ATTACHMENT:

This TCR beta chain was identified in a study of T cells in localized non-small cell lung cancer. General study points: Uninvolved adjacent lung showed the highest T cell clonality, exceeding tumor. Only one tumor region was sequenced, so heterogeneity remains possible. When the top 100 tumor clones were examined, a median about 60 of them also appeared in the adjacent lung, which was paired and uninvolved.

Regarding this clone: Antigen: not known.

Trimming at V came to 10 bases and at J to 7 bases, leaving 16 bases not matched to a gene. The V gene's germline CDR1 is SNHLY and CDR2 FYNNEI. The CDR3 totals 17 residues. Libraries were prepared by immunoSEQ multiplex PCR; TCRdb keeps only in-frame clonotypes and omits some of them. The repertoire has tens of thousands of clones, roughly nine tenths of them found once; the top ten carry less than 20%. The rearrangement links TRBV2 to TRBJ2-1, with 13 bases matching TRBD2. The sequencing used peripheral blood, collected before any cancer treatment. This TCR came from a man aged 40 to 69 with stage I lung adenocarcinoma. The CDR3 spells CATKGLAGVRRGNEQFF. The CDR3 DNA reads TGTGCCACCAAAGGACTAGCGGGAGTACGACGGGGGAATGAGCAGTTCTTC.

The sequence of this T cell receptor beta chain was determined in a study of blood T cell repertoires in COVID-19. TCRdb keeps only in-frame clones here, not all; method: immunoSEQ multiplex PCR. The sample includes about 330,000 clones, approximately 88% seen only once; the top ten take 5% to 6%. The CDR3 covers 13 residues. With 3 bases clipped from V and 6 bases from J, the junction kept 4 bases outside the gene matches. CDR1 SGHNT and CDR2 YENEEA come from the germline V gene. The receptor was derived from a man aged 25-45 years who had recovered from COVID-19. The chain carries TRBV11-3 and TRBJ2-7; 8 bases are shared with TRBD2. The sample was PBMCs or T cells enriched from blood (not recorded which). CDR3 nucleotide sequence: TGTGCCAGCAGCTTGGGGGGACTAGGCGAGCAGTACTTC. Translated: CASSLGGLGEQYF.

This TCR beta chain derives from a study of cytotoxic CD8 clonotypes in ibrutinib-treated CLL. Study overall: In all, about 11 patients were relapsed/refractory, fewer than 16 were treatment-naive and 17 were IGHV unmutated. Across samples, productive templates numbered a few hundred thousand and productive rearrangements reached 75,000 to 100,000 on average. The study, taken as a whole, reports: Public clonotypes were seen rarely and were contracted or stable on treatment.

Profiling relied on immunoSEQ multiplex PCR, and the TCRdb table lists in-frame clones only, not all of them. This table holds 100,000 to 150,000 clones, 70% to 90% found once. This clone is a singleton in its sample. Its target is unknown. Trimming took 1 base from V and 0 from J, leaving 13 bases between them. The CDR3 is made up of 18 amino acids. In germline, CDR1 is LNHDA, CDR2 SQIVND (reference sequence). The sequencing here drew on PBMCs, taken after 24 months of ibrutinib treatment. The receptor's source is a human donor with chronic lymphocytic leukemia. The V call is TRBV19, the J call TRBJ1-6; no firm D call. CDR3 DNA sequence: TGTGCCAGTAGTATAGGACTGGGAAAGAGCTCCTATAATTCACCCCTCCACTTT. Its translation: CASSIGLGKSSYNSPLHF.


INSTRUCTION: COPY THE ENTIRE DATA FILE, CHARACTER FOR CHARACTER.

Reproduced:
This TCR beta chain was identified in a study of T cells in localized non-small cell lung cancer. General study points: Uninvolved adjacent lung showed the highest T cell clonality, exceeding tumor. Only one tumor region was sequenced, so heterogeneity remains possible. When the top 100 tumor clones were examined, a median about 60 of them also appeared in the adjacent lung, which was paired and uninvolved.

Regarding this clone: Antigen: not known.

Trimming at V came to 10 bases and at J to 7 bases, leaving 16 bases not matched to a gene. The V gene's germline CDR1 is SNHLY and CDR2 FYNNEI. The CDR3 totals 17 residues. Libraries were prepared by immunoSEQ multiplex PCR; TCRdb keeps only in-frame clonotypes and omits some of them. The repertoire has tens of thousands of clones, roughly nine tenths of them found once; the top ten carry less than 20%. The rearrangement links TRBV2 to TRBJ2-1, with 13 bases matching TRBD2. The sequencing used peripheral blood, collected before any cancer treatment. This TCR came from a man aged 40 to 69 with stage I lung adenocarcinoma. The CDR3 spells CATKGLAGVRRGNEQFF. The CDR3 DNA reads TGTGCCACCAAAGGACTAGCGGGAGTACGACGGGGGAATGAGCAGTTCTTC.

The sequence of this T cell receptor beta chain was determined in a study of blood T cell repertoires in COVID-19. TCRdb keeps only in-frame clones here, not all; method: immunoSEQ multiplex PCR. The sample includes about 330,000 clones, approximately 88% seen only once; the top ten take 5% to 6%. The CDR3 covers 13 residues. With 3 bases clipped from V and 6 bases from J, the junction kept 4 bases outside the gene matches. CDR1 SGHNT and CDR2 YENEEA come from the germline V gene. The receptor was derived from a man aged 25-45 years who had recovered from COVID-19. The chain carries TRBV11-3 and TRBJ2-7; 8 bases are shared with TRBD2. The sample was PBMCs or T cells enriched from blood (not recorded which). CDR3 nucleotide sequence: TGTGCCAGCAGCTTGGGGGGACTAGGCGAGCAGTACTTC. Translated: CASSLGGLGEQYF.

This TCR beta chain derives from a study of cytotoxic CD8 clonotypes in ibrutinib-treated CLL. Study overall: In all, about 11 patients were relapsed/refractory, fewer than 16 were treatment-naive and 17 were IGHV unmutated. Across samples, productive templates numbered a few hundred thousand and productive rearrangements reached 75,000 to 100,000 on average. The study, taken as a whole, reports: Public clonotypes were seen rarely and were contracted or stable on treatment.

Profiling relied on immunoSEQ multiplex PCR, and the TCRdb table lists in-frame clones only, not all of them. This table holds 100,000 to 150,000 clones, 70% to 90% found once. This clone is a singleton in its sample. Its target is unknown. Trimming took 1 base from V and 0 from J, leaving 13 bases between them. The CDR3 is made up of 18 amino acids. In germline, CDR1 is LNHDA, CDR2 SQIVND (reference sequence). The sequencing here drew on PBMCs, taken after 24 months of ibrutinib treatment. The receptor's source is a human donor with chronic lymphocytic leukemia. The V call is TRBV19, the J call TRBJ1-6; no firm D call. CDR3 DNA sequence: TGTGCCAGTAGTATAGGACTGGGAAAGAGCTCCTATAATTCACCCCTCCACTTT. Its translation: CASSIGLGKSSYNSPLHF.